PHP is a versatile language with some surprising capabilities. It can even create PDF documents on the fly, with the right third-party PDF library. If you can't imagine why you'd want to do that, think about the various formats used by applications when retrieving data from databases -- and keep reading.
As the enthusiastic PHP programmer that you surely are, you’ll certainly know that this mature server-side scripting language can be used in all sorts of clever ways to develop a huge variety of applications, including form validation systems, full-featured database abstraction layers, powerful error loggers, and so forth. And certainly, the list goes on and on.
The flexibility and versatility offered by PHP is remarkable when it comes to building applications that will be used for different website development purposes. However, it isn’t my intention here to enumerate the thorough advantages of PHP.
Nonetheless, there’s one thing that I’d like to stress here with reference to the robust capabilities offered by PHP. As you probably heard, this powerful server-side scripting language has the venerable capacity (yes, that's the right adjective) for dynamically building PDF documents. This feature makes it suitable for use with web applications that deliver database contents in PDF files.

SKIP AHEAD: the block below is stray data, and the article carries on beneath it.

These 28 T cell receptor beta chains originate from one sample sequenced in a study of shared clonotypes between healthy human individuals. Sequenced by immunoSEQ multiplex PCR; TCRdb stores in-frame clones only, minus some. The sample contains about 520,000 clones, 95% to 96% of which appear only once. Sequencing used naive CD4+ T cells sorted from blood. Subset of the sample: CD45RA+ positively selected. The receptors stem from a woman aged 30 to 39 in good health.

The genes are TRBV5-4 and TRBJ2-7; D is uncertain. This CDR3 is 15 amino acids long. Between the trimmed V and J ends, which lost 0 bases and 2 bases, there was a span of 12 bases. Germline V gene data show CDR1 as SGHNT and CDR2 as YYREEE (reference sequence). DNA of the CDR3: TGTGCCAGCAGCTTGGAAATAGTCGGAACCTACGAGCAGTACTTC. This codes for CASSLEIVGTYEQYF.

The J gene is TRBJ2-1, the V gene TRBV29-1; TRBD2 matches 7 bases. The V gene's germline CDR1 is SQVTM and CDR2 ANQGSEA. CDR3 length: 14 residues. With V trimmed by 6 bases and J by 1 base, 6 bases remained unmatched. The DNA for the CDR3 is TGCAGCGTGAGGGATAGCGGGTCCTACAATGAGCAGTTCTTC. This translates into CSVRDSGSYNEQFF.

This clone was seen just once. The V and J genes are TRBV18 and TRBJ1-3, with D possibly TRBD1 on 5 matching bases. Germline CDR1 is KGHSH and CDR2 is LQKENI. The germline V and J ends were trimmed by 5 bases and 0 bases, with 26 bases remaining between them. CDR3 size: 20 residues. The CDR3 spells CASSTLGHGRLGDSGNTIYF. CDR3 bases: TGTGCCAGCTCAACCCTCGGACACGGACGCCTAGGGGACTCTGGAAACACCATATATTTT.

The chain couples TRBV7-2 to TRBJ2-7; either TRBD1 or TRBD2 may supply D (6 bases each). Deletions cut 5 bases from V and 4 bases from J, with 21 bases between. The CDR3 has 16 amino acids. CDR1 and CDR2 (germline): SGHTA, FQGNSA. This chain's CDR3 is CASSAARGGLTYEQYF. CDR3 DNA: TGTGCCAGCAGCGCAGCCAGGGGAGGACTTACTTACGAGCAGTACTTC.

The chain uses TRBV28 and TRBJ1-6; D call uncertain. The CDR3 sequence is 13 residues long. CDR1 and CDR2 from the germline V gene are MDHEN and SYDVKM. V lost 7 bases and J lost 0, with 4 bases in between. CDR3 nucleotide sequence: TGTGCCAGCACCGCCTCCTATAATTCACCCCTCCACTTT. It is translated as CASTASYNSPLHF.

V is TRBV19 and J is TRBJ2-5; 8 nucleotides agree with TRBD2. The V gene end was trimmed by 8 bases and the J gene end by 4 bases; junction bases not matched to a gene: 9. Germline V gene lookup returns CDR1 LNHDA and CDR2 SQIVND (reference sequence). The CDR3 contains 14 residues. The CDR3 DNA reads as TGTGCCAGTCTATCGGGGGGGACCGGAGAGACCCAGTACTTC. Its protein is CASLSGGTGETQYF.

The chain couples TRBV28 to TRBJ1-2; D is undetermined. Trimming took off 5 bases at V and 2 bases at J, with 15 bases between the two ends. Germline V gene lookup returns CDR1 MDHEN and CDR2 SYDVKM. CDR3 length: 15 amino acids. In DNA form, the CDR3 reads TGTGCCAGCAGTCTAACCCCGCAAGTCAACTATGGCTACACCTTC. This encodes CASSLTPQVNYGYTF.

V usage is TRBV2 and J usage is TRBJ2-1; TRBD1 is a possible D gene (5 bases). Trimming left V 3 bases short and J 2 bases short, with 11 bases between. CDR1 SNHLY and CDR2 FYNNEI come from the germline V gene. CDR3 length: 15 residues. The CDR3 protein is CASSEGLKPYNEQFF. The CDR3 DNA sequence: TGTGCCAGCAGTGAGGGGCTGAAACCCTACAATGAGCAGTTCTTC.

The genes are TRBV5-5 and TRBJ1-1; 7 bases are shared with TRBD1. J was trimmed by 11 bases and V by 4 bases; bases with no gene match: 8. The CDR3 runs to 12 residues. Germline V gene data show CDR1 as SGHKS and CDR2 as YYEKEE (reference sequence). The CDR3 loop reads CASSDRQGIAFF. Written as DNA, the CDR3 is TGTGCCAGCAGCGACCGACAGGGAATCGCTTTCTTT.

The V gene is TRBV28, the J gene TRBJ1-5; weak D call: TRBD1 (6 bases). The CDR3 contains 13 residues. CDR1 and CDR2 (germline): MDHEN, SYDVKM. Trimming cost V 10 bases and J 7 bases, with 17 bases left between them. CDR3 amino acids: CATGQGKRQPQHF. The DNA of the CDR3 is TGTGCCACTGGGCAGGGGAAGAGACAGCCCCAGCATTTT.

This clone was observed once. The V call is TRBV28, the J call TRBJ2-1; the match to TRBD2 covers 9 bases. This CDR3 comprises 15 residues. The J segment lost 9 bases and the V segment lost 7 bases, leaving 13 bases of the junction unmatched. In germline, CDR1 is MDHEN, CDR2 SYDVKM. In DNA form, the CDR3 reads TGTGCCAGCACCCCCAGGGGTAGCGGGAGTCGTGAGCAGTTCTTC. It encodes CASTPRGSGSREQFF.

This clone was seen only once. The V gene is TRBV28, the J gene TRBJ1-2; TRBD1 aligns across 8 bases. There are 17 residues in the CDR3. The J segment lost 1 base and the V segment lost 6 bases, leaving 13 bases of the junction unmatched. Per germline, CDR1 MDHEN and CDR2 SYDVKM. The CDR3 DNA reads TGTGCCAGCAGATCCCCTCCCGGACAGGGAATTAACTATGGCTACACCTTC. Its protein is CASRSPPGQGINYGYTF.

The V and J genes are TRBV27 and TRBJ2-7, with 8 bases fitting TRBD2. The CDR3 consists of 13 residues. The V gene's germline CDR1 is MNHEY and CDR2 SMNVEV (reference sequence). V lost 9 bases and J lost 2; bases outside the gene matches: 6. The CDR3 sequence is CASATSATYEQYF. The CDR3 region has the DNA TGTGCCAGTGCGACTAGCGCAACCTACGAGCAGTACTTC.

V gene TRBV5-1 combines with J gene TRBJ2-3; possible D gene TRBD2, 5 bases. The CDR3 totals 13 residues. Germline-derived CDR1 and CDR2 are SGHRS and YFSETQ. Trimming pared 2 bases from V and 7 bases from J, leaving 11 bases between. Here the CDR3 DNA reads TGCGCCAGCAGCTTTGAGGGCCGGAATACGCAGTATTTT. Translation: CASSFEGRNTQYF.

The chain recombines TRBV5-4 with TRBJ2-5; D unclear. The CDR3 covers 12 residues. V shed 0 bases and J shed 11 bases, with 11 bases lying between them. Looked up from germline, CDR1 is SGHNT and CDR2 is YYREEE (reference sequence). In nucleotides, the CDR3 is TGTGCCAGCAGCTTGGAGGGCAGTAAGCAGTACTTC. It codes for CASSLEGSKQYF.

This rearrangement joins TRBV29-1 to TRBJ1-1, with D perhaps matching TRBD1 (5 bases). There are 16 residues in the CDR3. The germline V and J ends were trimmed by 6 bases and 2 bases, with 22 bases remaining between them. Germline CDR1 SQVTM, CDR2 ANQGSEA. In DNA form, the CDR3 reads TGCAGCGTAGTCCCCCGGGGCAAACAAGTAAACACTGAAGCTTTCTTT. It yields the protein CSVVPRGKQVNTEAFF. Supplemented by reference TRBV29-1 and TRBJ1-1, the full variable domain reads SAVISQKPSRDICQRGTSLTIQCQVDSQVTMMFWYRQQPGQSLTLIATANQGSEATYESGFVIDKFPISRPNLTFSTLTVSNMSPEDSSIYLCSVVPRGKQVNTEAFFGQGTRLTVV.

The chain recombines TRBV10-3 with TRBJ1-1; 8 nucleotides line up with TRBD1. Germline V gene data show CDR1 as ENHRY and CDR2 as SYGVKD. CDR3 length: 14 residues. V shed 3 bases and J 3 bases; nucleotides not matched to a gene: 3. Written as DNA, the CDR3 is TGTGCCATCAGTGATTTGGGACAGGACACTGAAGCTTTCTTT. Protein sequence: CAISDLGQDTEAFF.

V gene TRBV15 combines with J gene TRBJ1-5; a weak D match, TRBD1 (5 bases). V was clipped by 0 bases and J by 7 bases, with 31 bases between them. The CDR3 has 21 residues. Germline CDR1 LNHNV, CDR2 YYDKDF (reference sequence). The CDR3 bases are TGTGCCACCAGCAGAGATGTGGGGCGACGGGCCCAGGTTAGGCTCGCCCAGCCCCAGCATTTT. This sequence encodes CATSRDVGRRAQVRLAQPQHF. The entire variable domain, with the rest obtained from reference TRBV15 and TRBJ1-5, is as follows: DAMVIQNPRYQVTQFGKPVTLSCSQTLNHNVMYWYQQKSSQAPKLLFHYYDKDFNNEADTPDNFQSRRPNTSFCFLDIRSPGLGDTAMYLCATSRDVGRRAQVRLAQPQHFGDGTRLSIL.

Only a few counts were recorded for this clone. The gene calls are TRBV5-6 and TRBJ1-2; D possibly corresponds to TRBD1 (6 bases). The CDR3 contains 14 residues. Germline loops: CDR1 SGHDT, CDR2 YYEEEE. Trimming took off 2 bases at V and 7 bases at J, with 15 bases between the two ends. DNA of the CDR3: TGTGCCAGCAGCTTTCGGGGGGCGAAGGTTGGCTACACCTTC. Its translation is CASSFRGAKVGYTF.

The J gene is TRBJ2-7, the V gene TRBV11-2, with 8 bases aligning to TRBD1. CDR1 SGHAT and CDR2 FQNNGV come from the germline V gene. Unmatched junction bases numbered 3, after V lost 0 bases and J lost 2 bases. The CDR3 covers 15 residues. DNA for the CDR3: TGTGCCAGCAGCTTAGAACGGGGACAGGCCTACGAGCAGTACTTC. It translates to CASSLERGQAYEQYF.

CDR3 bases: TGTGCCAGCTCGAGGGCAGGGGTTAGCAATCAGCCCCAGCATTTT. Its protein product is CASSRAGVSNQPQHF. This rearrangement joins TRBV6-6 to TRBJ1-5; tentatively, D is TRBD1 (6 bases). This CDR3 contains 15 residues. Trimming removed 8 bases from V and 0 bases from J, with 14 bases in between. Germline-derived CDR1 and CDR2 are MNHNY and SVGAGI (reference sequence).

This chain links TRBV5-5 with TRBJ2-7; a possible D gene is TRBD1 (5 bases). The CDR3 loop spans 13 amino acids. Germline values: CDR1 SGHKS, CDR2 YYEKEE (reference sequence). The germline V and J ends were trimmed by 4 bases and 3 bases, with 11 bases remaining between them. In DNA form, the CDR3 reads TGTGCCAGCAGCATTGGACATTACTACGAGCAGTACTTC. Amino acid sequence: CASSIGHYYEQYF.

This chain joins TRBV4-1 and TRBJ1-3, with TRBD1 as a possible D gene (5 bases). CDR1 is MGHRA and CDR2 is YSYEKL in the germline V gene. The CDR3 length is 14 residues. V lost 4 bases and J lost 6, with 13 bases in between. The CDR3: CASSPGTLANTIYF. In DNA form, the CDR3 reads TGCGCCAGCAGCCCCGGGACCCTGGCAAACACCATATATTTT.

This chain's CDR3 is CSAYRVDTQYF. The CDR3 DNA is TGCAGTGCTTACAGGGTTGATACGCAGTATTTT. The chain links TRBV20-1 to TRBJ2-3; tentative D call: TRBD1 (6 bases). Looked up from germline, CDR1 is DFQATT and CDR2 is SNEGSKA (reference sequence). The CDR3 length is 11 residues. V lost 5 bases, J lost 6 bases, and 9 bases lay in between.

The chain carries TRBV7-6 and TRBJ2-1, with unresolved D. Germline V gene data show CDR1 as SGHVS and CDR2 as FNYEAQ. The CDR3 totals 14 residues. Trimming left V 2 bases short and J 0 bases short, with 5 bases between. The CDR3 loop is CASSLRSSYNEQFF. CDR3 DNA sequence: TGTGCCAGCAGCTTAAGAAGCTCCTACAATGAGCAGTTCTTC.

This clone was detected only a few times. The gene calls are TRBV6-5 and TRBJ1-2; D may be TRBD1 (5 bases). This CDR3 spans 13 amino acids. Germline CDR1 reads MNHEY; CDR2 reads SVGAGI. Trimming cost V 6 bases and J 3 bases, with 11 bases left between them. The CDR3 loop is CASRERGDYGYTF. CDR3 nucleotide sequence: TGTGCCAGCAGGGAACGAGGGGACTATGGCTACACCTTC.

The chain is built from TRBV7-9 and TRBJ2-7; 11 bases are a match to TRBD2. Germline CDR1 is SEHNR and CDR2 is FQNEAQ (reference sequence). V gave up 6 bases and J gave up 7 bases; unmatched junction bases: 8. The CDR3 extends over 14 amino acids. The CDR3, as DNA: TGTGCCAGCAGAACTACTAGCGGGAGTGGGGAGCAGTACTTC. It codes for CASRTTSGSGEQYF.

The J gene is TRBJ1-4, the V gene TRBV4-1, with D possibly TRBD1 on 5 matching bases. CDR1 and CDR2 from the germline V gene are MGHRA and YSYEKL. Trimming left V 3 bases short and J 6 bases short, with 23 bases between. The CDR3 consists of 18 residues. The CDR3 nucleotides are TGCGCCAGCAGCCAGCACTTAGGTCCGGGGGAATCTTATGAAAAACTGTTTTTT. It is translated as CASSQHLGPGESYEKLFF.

Of course, the ability to create PHP documents on the fly comes at a cost. PHP 5 currently doesn’t support this feature natively, which means that you'll need to download a third-party PDF library to start generating PDF files quickly. PHP’s official web site recommends the use of the popular PDFlib package, which offers support for multiple programming languages, such as Python, Perl, and naturally PHP. The down side to using this library is that you’ll have to pay a license to use it commercially.
If you prefer, you can use an streamlined version of the PDFlib package, called “PDFlite,” but it lacks some important features which are present in the commercial version. In either case, you may want to first download this library (or another one of your choice), and then install it on your on testing server, and finally get started with building basic PDF documents directly from your PHP scripts.
So, if creating dynamic PDF files with PHP 5 is an interesting topic to you, keep reading. In this series of articles I’ll show you how to start using the “PDFlib” package to build basic PDF documents. In upcoming articles I’ll cover other important characteristics, like including images into a PDF file, displaying blocks of text, and drawing basic shapes.
Let’s not waste any more time in preliminaries. Click on the link below to start learning how to build dynamic PDF documents with PHP 5. Let’s begin now!